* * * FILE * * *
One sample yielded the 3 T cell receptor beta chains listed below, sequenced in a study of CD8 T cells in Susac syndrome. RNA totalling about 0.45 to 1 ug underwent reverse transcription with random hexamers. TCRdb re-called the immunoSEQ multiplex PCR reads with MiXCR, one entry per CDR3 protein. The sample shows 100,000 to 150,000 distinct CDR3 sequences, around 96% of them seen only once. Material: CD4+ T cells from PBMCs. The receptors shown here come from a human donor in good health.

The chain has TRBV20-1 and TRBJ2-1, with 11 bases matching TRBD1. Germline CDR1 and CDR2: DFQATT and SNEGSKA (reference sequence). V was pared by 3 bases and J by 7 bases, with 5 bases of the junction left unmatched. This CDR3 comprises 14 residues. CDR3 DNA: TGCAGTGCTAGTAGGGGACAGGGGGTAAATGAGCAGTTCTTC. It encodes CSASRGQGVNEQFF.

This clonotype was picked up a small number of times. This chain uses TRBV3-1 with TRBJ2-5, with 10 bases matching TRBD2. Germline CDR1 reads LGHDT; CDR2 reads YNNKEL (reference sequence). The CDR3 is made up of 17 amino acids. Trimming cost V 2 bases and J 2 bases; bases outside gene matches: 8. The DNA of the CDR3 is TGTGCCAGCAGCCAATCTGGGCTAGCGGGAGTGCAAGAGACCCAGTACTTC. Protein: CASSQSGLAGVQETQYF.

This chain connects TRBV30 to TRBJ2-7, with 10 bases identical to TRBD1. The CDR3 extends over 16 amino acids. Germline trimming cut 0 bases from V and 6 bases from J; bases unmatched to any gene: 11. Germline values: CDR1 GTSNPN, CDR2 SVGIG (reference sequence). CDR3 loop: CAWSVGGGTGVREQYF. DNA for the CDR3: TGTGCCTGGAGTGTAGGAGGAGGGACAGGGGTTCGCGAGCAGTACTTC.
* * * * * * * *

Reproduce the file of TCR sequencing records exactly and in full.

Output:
One sample yielded the 3 T cell receptor beta chains listed below, sequenced in a study of CD8 T cells in Susac syndrome. RNA totalling about 0.45 to 1 ug underwent reverse transcription with random hexamers. TCRdb re-called the immunoSEQ multiplex PCR reads with MiXCR, one entry per CDR3 protein. The sample shows 100,000 to 150,000 distinct CDR3 sequences, around 96% of them seen only once. Material: CD4+ T cells from PBMCs. The receptors shown here come from a human donor in good health.

The chain has TRBV20-1 and TRBJ2-1, with 11 bases matching TRBD1. Germline CDR1 and CDR2: DFQATT and SNEGSKA (reference sequence). V was pared by 3 bases and J by 7 bases, with 5 bases of the junction left unmatched. This CDR3 comprises 14 residues. CDR3 DNA: TGCAGTGCTAGTAGGGGACAGGGGGTAAATGAGCAGTTCTTC. It encodes CSASRGQGVNEQFF.

This clonotype was picked up a small number of times. This chain uses TRBV3-1 with TRBJ2-5, with 10 bases matching TRBD2. Germline CDR1 reads LGHDT; CDR2 reads YNNKEL (reference sequence). The CDR3 is made up of 17 amino acids. Trimming cost V 2 bases and J 2 bases; bases outside gene matches: 8. The DNA of the CDR3 is TGTGCCAGCAGCCAATCTGGGCTAGCGGGAGTGCAAGAGACCCAGTACTTC. Protein: CASSQSGLAGVQETQYF.

This chain connects TRBV30 to TRBJ2-7, with 10 bases identical to TRBD1. The CDR3 extends over 16 amino acids. Germline trimming cut 0 bases from V and 6 bases from J; bases unmatched to any gene: 11. Germline values: CDR1 GTSNPN, CDR2 SVGIG (reference sequence). CDR3 loop: CAWSVGGGTGVREQYF. DNA for the CDR3: TGTGCCTGGAGTGTAGGAGGAGGGACAGGGGTTCGCGAGCAGTACTTC.